Sides used to go in with four ruckmen in those days, and Phil was able to hang onto his senior spot for most of the season . Despite the loss of coach Arthur, with a broken  forearm , Echuca won their way into the Bendigo League Grand Final. They  met Sandhurst whom they had rolled in the second-semi.




“The old Hawthorn hard-man ‘Delicate’ Des Dickson, was Sandhurst’s coach. He’d ‘fixed-up’ our centre half forward in the semi, and there was some concern that he may try to repeat it in the Grand Final.”


“Our back pocket player, Ray Murphy, a timber-cutter from Mathoura ( and the toughest bloke I ever played with), said: ‘Leave him to me’. Sure enough, he’s snotted ‘Delicate’. He stayed on the ground, but had no impact. We went on to win the flag.”


Phil was almost through his Journalism Cadetship with the ‘Riverine Herald’ when he received a phone call from an old colleague, Geoff Easdown, with the offer of a job at the paper in Devonport.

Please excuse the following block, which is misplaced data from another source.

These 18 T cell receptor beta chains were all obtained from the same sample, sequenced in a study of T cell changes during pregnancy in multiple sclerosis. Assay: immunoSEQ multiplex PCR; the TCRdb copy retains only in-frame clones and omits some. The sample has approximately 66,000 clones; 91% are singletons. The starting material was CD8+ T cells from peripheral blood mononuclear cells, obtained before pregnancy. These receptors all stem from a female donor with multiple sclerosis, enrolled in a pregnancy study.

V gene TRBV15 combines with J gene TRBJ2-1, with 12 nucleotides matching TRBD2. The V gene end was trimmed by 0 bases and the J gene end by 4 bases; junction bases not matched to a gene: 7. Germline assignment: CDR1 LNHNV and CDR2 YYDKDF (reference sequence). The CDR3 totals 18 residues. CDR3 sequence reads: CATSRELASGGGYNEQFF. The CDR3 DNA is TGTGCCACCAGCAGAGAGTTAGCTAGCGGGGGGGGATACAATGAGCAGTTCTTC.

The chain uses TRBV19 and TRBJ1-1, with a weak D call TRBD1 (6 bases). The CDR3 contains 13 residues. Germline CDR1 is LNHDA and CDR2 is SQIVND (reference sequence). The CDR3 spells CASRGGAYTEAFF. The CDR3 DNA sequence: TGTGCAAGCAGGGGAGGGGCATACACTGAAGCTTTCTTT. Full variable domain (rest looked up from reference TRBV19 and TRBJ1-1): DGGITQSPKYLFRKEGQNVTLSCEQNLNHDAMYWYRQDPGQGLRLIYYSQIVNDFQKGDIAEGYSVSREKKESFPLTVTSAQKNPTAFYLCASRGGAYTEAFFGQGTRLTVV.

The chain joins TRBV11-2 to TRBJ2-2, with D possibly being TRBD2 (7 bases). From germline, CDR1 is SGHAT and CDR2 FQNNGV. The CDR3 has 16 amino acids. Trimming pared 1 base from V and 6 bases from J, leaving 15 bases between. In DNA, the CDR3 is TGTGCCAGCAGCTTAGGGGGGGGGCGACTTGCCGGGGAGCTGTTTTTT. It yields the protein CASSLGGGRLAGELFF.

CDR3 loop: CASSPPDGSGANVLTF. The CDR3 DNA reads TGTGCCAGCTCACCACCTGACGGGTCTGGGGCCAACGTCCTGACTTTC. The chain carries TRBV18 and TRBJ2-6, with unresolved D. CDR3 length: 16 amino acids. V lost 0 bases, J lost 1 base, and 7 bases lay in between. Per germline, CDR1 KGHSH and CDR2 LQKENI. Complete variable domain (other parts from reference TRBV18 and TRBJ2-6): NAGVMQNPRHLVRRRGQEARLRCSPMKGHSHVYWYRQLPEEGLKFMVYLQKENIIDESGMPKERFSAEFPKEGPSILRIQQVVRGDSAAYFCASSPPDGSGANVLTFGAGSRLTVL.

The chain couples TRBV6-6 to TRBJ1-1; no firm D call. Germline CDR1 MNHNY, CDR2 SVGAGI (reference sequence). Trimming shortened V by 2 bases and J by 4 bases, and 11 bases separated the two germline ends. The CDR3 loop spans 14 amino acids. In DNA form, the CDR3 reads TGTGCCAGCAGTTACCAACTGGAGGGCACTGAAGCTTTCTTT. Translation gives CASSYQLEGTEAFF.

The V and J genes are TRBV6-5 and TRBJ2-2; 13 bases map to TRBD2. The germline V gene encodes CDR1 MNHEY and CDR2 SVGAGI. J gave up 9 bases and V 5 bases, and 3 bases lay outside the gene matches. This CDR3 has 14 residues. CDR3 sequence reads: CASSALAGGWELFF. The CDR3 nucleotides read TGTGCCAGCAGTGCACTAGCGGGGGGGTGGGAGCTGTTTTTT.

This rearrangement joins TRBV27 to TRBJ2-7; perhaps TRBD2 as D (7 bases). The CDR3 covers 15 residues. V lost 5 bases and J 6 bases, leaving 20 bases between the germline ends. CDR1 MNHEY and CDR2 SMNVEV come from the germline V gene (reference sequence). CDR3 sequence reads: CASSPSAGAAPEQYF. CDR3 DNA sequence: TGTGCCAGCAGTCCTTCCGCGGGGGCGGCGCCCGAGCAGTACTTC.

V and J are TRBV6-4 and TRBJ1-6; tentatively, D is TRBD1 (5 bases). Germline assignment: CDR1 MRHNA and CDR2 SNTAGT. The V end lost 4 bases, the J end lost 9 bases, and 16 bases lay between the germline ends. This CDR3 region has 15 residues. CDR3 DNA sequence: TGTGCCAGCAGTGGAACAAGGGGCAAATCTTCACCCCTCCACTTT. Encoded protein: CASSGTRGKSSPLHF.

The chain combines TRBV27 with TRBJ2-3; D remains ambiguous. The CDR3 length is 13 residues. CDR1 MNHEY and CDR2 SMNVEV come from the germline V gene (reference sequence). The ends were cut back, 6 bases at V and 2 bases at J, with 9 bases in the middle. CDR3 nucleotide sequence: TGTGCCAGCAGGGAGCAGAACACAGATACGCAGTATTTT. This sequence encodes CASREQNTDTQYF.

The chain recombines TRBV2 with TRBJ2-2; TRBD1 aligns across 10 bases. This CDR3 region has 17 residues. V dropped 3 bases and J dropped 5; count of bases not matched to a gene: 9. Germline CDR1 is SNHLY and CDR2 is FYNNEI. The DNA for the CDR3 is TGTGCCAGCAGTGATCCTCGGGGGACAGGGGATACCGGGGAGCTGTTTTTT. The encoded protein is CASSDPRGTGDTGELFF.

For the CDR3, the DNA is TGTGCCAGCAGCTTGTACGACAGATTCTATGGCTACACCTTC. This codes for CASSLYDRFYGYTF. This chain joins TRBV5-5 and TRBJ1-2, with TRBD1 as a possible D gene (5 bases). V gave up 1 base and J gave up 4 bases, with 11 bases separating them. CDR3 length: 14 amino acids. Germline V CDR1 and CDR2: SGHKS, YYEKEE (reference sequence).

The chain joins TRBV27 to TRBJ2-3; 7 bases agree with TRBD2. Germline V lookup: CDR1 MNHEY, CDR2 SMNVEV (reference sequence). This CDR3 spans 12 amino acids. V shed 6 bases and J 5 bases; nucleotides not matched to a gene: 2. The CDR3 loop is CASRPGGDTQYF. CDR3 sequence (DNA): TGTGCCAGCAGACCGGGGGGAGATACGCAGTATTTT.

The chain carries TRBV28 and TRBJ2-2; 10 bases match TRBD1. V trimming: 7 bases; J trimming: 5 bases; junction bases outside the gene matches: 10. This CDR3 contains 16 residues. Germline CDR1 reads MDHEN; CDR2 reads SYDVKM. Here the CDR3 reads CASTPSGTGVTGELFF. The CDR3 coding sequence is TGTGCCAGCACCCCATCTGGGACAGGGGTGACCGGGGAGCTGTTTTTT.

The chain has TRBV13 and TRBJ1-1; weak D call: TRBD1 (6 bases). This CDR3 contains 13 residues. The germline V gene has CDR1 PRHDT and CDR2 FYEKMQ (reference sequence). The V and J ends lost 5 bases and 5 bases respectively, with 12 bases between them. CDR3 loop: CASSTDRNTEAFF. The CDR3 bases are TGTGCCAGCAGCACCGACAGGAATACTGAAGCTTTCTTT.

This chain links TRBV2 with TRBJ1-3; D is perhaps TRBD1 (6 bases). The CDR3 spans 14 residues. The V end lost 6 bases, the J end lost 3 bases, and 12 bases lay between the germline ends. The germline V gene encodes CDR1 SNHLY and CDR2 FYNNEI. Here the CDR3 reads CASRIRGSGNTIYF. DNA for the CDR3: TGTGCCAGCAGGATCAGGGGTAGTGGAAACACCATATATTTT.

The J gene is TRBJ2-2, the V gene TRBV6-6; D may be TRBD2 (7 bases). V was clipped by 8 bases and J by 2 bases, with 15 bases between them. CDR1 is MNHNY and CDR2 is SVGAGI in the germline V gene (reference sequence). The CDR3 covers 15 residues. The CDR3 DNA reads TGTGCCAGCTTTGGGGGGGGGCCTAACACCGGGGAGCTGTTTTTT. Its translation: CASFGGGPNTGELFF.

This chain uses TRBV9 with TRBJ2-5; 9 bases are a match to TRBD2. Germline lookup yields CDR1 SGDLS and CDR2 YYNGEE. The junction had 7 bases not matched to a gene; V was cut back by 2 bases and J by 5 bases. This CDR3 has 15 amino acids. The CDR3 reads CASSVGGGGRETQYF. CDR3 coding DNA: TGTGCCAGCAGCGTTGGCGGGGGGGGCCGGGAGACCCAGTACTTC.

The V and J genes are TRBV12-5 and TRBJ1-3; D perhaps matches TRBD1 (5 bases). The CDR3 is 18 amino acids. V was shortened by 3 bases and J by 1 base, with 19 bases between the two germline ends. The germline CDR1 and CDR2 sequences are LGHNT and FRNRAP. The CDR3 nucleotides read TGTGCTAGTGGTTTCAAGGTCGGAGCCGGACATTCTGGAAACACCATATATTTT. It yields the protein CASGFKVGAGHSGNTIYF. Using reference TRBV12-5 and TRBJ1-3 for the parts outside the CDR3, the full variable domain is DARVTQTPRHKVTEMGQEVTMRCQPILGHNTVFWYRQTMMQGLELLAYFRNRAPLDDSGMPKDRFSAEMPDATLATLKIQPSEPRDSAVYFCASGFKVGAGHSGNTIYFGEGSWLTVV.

“Young and ambitious, I decided to take it up. I left the ‘Riverine Herald’ on the Friday, Kerry and I got married on Saturday, and we flew down to Devonport on Sunday.”


“The only thing I’d forgotten was to organise a roof over our heads. We were met at the Airport by officials from the Devonport Football Club, who queried where we were staying. ‘Ah, actually, nowhere yet’, I said. So they teed up a motel for a couple of weeks and I duly signed with them.”


Tassie football was really strong in the ‘70’s. The N.W.F.U, with which Devonport were affiliated, boasted players of the calibre of Darrell Baldock, Alan ‘Bull’ Richardson, Vin Waite, Max Urquhart, Bob and Barrie Pascoe and Geoff Cayzer.


But for the lean, lanky Nolan it was a valuable learning experience. He handled the role of lone ruckman with ease, representing the NWFU and taking out the club’s B & F in his first season. And he really responded to the coaching of Paddy Martin, the sage non-playing leader.